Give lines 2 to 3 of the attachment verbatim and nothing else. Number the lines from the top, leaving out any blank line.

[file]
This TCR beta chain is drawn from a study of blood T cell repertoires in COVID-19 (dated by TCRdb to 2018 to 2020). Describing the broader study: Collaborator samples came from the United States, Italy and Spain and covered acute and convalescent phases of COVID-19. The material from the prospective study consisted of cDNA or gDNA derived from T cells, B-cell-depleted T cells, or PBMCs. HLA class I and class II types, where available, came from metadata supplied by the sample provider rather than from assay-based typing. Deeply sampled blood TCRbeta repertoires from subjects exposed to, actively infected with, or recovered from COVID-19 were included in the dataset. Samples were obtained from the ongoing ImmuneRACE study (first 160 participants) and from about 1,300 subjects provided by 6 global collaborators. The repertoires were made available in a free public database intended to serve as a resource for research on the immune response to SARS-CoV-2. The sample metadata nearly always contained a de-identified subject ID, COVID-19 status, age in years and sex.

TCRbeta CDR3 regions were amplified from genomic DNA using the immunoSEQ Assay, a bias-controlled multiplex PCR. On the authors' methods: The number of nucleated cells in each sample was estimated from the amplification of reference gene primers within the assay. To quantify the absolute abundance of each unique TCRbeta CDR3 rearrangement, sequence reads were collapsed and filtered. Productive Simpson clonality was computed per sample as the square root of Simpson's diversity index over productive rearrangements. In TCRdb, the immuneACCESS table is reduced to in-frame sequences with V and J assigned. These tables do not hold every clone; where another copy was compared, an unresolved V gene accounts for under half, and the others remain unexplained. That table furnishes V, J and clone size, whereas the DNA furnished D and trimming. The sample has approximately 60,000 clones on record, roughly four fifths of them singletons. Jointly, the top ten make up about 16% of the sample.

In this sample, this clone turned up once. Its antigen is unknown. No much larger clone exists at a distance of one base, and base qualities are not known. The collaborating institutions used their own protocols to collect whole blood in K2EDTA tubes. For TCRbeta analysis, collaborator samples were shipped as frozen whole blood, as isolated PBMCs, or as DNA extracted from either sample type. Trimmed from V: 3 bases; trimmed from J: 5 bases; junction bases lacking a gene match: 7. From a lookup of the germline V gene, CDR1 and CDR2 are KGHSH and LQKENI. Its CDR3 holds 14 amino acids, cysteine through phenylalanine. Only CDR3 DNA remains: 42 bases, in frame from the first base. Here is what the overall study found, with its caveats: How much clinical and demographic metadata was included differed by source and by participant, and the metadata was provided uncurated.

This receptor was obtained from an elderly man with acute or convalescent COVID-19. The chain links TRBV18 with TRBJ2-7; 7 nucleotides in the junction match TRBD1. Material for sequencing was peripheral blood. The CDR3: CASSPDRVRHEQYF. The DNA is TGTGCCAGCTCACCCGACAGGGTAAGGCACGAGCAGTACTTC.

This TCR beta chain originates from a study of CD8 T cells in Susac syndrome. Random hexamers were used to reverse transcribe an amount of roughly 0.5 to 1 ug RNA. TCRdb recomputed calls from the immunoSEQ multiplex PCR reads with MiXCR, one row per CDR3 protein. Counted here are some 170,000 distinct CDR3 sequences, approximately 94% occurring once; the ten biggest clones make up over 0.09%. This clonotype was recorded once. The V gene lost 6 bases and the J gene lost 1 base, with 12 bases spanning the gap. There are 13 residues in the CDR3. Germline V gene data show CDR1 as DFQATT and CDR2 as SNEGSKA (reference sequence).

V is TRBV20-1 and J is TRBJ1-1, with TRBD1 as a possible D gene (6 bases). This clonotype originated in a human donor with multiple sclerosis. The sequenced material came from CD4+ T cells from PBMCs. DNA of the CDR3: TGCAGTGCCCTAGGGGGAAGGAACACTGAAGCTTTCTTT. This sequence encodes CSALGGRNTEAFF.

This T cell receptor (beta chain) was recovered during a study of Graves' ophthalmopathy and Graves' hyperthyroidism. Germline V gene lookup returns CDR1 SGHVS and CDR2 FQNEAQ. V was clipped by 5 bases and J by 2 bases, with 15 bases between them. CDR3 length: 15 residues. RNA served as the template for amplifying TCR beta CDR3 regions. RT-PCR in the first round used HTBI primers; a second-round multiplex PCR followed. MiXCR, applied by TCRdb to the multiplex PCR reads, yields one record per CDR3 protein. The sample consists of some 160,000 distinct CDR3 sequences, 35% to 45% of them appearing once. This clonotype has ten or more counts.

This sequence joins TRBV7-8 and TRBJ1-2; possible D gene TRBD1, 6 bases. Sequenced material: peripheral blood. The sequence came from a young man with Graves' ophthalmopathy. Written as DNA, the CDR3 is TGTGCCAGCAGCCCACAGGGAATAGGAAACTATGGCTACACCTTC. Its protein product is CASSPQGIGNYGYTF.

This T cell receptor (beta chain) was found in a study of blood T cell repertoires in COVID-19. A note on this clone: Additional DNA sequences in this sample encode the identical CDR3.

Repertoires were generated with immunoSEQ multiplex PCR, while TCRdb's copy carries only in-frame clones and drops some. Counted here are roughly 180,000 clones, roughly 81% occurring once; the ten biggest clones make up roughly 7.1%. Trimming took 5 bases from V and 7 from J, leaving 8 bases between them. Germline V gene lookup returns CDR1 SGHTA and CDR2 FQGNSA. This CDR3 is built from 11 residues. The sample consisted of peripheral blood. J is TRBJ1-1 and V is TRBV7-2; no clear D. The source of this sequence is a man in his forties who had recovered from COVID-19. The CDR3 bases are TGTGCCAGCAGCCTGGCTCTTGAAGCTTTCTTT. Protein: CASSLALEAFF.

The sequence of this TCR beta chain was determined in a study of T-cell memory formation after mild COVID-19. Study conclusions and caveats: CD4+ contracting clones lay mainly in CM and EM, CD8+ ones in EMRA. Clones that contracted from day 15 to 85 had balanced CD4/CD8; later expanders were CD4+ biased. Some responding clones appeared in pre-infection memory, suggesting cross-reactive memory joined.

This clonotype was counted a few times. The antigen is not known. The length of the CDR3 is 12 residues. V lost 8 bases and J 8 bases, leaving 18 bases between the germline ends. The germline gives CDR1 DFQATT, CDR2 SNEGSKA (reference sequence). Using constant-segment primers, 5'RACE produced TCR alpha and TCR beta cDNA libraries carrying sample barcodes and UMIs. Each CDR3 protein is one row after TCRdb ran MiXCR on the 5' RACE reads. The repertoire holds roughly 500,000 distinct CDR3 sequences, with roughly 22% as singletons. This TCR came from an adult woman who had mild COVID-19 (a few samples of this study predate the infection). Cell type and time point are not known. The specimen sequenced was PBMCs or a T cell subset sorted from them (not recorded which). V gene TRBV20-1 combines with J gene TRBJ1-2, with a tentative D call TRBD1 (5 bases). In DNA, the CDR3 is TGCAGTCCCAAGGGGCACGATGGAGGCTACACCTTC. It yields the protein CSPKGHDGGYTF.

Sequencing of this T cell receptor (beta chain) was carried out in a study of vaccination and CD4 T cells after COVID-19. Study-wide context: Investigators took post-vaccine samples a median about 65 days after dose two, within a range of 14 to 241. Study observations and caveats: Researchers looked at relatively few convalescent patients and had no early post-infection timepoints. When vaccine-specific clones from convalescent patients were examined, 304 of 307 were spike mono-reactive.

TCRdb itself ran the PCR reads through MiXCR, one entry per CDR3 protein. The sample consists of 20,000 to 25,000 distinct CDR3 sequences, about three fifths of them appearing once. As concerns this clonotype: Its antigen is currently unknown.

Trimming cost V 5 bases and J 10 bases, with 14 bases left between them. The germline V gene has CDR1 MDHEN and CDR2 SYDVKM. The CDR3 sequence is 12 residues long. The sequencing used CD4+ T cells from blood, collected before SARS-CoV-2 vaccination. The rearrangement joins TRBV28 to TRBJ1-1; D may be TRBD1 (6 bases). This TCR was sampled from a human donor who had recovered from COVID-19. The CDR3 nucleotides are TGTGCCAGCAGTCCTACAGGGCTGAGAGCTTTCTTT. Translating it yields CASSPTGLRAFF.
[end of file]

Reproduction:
TCRbeta CDR3 regions were amplified from genomic DNA using the immunoSEQ Assay, a bias-controlled multiplex PCR. On the authors' methods: The number of nucleated cells in each sample was estimated from the amplification of reference gene primers within the assay. To quantify the absolute abundance of each unique TCRbeta CDR3 rearrangement, sequence reads were collapsed and filtered. Productive Simpson clonality was computed per sample as the square root of Simpson's diversity index over productive rearrangements. In TCRdb, the immuneACCESS table is reduced to in-frame sequences with V and J assigned. These tables do not hold every clone; where another copy was compared, an unresolved V gene accounts for under half, and the others remain unexplained. That table furnishes V, J and clone size, whereas the DNA furnished D and trimming. The sample has approximately 60,000 clones on record, roughly four fifths of them singletons. Jointly, the top ten make up about 16% of the sample.

In this sample, this clone turned up once. Its antigen is unknown. No much larger clone exists at a distance of one base, and base qualities are not known. The collaborating institutions used their own protocols to collect whole blood in K2EDTA tubes. For TCRbeta analysis, collaborator samples were shipped as frozen whole blood, as isolated PBMCs, or as DNA extracted from either sample type. Trimmed from V: 3 bases; trimmed from J: 5 bases; junction bases lacking a gene match: 7. From a lookup of the germline V gene, CDR1 and CDR2 are KGHSH and LQKENI. Its CDR3 holds 14 amino acids, cysteine through phenylalanine. Only CDR3 DNA remains: 42 bases, in frame from the first base. Here is what the overall study found, with its caveats: How much clinical and demographic metadata was included differed by source and by participant, and the metadata was provided uncurated.